Many marketers have long argued their company’s most important asset is consumer perception of their brands and the predictable revenue streams that result. Yet a brand’s value does not yet show up on balance sheets. Similarly, the value of the right marketing data does not yet show up on balance sheets despite its potential to be proprietary, and like a strong brand, fuel consumer loyalty, drive competitive advantage and faster growth. As with portfolios of brands, portfolios of data deserve to be invested in and strategically managed, mined and modeled to maximize potential.
Technology is enabling most everything to radiate traceable data relevant to marketing a brand. In addition to increasing speed exponentially, technology is also enabling this data to be gathered, analyzed and optimized to determine whom to target, their path to purchase, product-innovation strategy, engagement strategy, media-buying strategy, brand lift and even market spend.
And with Facebook FB +0.48%, Google GOOG -0.13% and others famously making billions in revenue from packaging and selling people’s data, millions of individuals now see their personal data as a kind of currency to be held and then brokered. Already there are “data exchanges” where people share or trade their data for things of value or sell it to advertisers.
Whether for individuals, businesses or the hackers trying to steal it, data has value. After all, the right data can make money or save money. And what business wouldn’t want data that provides early warning signs, or accuratepredictions on the future of an innovation or quarterly financial performance?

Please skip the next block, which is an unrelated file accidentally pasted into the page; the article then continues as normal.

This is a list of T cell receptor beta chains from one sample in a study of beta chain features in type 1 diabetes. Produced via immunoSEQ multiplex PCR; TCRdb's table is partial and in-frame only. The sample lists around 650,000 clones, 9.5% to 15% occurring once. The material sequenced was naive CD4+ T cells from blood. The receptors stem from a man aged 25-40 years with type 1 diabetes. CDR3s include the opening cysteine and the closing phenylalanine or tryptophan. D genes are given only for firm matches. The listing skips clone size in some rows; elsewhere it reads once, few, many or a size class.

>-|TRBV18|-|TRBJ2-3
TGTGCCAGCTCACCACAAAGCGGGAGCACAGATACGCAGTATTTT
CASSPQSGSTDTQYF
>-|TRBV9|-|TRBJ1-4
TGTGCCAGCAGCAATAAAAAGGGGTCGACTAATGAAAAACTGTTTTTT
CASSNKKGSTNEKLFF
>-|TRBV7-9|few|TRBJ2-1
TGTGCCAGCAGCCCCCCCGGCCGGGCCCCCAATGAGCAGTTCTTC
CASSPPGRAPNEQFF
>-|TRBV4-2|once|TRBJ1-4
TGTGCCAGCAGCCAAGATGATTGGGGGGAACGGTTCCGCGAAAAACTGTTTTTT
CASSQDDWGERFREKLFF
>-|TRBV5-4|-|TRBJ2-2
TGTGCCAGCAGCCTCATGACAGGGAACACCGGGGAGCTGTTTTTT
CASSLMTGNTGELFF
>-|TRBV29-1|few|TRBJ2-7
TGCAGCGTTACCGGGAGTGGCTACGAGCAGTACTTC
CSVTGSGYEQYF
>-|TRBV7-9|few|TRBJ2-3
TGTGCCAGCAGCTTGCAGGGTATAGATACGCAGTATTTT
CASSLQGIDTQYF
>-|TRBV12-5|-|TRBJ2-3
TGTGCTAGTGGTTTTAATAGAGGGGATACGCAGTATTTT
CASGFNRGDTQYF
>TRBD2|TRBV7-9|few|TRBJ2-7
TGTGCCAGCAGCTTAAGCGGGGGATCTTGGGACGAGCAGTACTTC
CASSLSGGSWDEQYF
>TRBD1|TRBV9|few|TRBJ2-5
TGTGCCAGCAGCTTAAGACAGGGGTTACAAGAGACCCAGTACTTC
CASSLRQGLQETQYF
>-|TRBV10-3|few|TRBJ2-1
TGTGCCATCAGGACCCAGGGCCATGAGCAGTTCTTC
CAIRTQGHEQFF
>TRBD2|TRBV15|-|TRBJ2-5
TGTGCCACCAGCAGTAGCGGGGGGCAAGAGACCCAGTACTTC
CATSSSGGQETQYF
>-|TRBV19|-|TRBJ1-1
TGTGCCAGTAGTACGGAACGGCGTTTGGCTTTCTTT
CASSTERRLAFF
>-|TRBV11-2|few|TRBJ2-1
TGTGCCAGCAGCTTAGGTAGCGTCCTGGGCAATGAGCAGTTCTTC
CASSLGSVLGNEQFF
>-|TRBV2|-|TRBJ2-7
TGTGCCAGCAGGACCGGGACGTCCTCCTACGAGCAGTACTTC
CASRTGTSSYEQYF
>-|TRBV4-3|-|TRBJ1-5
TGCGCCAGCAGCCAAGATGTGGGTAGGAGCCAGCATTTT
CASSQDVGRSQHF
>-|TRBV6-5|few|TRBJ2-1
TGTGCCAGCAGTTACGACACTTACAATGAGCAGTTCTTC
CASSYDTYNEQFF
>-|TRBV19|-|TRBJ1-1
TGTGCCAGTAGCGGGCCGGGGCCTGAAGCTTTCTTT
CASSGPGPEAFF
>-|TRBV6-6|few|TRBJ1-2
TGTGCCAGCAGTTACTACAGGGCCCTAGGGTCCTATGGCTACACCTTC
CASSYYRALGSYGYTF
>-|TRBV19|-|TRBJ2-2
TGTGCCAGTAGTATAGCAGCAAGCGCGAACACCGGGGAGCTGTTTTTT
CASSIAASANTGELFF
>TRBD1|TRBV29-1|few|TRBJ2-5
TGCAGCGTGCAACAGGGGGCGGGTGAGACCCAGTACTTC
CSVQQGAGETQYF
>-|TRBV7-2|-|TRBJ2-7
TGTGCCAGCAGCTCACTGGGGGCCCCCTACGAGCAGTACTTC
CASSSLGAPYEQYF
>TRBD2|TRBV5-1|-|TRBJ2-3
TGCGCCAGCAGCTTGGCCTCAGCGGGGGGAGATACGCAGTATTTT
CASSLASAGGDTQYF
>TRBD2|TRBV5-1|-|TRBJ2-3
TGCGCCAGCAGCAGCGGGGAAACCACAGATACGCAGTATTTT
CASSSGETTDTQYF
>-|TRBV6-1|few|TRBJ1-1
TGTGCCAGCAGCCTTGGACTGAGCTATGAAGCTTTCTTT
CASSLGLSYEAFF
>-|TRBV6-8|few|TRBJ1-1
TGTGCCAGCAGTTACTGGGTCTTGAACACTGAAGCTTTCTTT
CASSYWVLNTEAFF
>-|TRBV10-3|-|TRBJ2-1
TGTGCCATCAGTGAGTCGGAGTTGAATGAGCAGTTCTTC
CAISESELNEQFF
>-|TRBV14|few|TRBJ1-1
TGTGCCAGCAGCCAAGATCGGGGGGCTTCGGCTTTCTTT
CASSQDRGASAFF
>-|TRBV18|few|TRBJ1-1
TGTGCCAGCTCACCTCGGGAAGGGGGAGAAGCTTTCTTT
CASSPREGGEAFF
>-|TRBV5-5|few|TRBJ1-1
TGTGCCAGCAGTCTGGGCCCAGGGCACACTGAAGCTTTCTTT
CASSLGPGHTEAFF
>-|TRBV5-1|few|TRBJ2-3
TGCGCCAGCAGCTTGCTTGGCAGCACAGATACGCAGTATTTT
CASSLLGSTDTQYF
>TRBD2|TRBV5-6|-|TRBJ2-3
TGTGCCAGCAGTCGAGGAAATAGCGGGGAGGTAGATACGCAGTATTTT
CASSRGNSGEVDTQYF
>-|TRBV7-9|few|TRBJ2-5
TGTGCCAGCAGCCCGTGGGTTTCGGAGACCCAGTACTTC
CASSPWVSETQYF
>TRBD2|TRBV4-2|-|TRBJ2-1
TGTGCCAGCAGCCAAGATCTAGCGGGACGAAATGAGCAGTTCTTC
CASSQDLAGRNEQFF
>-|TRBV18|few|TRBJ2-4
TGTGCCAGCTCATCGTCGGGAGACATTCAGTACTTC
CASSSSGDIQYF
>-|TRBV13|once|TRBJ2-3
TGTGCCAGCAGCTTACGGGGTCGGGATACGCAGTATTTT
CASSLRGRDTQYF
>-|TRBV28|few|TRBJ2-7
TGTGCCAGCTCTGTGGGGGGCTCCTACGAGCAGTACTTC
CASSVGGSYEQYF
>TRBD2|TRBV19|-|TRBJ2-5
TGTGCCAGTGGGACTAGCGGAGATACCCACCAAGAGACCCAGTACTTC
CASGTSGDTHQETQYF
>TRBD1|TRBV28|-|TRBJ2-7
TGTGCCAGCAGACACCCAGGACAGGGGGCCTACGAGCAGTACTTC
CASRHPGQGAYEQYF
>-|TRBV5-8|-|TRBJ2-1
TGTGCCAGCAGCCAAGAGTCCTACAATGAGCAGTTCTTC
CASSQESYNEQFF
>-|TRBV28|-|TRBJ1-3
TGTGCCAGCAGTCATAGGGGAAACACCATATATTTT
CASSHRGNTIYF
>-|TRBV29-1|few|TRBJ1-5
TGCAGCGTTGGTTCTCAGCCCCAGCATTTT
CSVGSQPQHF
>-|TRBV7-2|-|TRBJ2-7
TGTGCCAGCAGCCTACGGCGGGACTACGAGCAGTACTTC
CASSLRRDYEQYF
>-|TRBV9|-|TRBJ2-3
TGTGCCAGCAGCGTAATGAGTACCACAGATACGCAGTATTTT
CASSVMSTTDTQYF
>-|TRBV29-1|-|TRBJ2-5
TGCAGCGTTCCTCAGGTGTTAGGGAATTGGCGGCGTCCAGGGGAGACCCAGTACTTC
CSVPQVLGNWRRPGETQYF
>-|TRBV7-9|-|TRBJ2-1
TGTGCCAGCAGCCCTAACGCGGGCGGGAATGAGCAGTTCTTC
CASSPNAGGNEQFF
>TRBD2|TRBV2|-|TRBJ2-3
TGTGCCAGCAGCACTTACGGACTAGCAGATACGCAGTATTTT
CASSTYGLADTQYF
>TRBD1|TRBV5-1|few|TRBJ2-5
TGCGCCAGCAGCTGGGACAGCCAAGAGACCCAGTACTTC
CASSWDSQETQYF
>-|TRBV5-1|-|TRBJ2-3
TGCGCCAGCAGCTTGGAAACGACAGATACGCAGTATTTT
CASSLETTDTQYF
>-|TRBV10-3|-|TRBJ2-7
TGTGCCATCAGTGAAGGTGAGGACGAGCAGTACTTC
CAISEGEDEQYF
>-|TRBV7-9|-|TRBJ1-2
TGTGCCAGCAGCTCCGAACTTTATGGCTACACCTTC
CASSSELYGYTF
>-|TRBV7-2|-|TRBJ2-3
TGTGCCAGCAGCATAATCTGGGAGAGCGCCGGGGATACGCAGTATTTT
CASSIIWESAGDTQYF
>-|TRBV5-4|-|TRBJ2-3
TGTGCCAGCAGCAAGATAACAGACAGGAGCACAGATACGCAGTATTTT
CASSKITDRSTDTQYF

Yet despite data’s clear value, in a recent survey of marketing executives by Lindsay Stone & Briggs, 22 percent of respondents lamented that data and analytics are only viewed as reporting tools in their company. Forty-three percent said their company’s C-suite and board did not understand the potential of their marketing data to be a strategic asset. Eighty-three percent felt quite strongly that their company needed a three-year plan to invest in and maximize the return on its marketing data.
The potential value of marketing data also means that, just as executives must be able to interpret a balance sheet and understand the origins of various parts of their P&L, they now also have to be fluent in creating, reading and acting on marketing data.
In other words, given the potential of marketing data to become a game-changing asset, it’s imperative that everyone in an organization–from board chair on down–know how to make smarter marketing decisions faster, with the right data and analytics. And with new technology and reporting tools, it’s also likely this data and analytics will include information they’ve never experienced before. So it’s equally important that everyone in an organization align on critical tenets that enable marketing data to fulfill its potential asset value.
For example, do you know, and do you and your colleagues agree on:
- The difference between data that’s in service for “where to play” versus “how to win?”
- What customer behavioral data, if you knew it, could give you competitive advantage?
- How to put data in various visual forms to reveal patterns others don’t see? (Consider it a double check–a new kind of “audit” on the summary reports you’re given.)
- How to avoid confirmation bias when reading data?
- How to react to the path you’re on or marketplace conditions faster than the competition by designing experiments that generate helpful data in three days instead of three months?
- And given the big hopes for growth most every company has today, do you and your teams agree on answers to all the above applied to the launch of your next new product? And have you organically built into your new product the radiating of data, and into the launch–the organic gathering of data?
- In a world where marketing data is increasingly at the core of business operations, growth, prosperity and strong balance sheets belong to those executive teams that align on the same right answers to the above.This article originally appeared on Forbes.com